This is not a split second capture but I still had to wait and plan for the moment.

Learning points:

You can anticipate what may happen if you watch a scene long enough before shooting.  It’s also good to have an idea of what you want in advance of the shot although you can’t set this in stone.  you need to take plenty of shots to get the one you want and it’s also worth taking a number of test shots whilst waiting for ‘the moment’.  Technically, set your camera up in advance; it is a good idea to use manual focus and prefocus on the scene so that you don’t loose the shot if the AF starts tracking something else.

Exercise: Developing your confidence

Aim:  The aim of this exercise is to find an outdoor situation where there will be lots of people and activity and in which you will feel confident in using your camera.  Take as many photographs as you comfortably can and, on reviewing them, recall the level of comfort you felt at the time.

Approach and results:

I was in Manchester the day of the pensions march.  This wasn’t the reason I was in Manchester so I only had my camera and a 16-50 lens.  I think this worked well as I couldn’t stand back with a long lens which would have been tempting!  Still, I took the opportunity with a view to getting a shot for the Big Issue as well as People and Place.  The march was huge; more people than I’d seen on any rally in Manchester so I wanted to capture the scale.  I also wanted to capture people on the march and some of the organisation around it.  The following gallery is a selection from the day:

Image 1: This image is of one of the marshals lined alone the route armed with a high vis jacket and megaphone.  I took this shot up close but, unlike some other shots, I had the camera at waist level using the fold out screen to frame the image.  I like shooting from this lower viewpoint as it gives a different perspective from the normal eye level view.  It feels more involved and less voyeuristic.  He knew I was taking the photo but I didn’t feel uncomfortable about taking the shot and nor did he, hence the relaxed, natural look.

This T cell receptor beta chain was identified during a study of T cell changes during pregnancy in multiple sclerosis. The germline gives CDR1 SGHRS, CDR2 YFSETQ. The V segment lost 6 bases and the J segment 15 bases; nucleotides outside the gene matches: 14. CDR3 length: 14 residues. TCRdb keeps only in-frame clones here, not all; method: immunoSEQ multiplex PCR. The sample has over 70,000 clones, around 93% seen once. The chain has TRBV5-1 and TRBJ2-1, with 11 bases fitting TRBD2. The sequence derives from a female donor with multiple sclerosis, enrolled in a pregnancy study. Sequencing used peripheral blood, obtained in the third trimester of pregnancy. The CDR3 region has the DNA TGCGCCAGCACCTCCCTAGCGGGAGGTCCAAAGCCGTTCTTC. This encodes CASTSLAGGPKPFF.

There are two issues here:       1 – This was an official rally and he had an official job, making it less personal being photographed.  It’s not like photographing someone in the street for no obvious reason.

2 – Waist level shooting, even close up, removes that level of eye contact which can be significant.

Images 2 and 3:  These images are of the two police lines in front of the march hinting to its scale.  There were many police lining the route and rows of police motorcycles clearing a path in advance.  Personally I found I was more self-conscious photographing the police than anything else.  They clearly had no problem being photographed but I felt particularly conspicuous actually doing it.  I think this shows as these images were taken quickly with less of an attempt at capturing a specific expression or gesture.

Image 4 is the start of the march.  I took this shot by going out into the middle of the road between the police and the marchers.  Oddly, I was the only photographer doing this and was more conspicuous than ever, like I was holding up proceedings.  That said, I also felt more professional than amateur as they clearly wanted the publicity and it is this shot that went into the Big Issue.  I stopped short of yelling to them to hold their banners up but I was very close to it (and I’ve been kicking myself for not doing it)!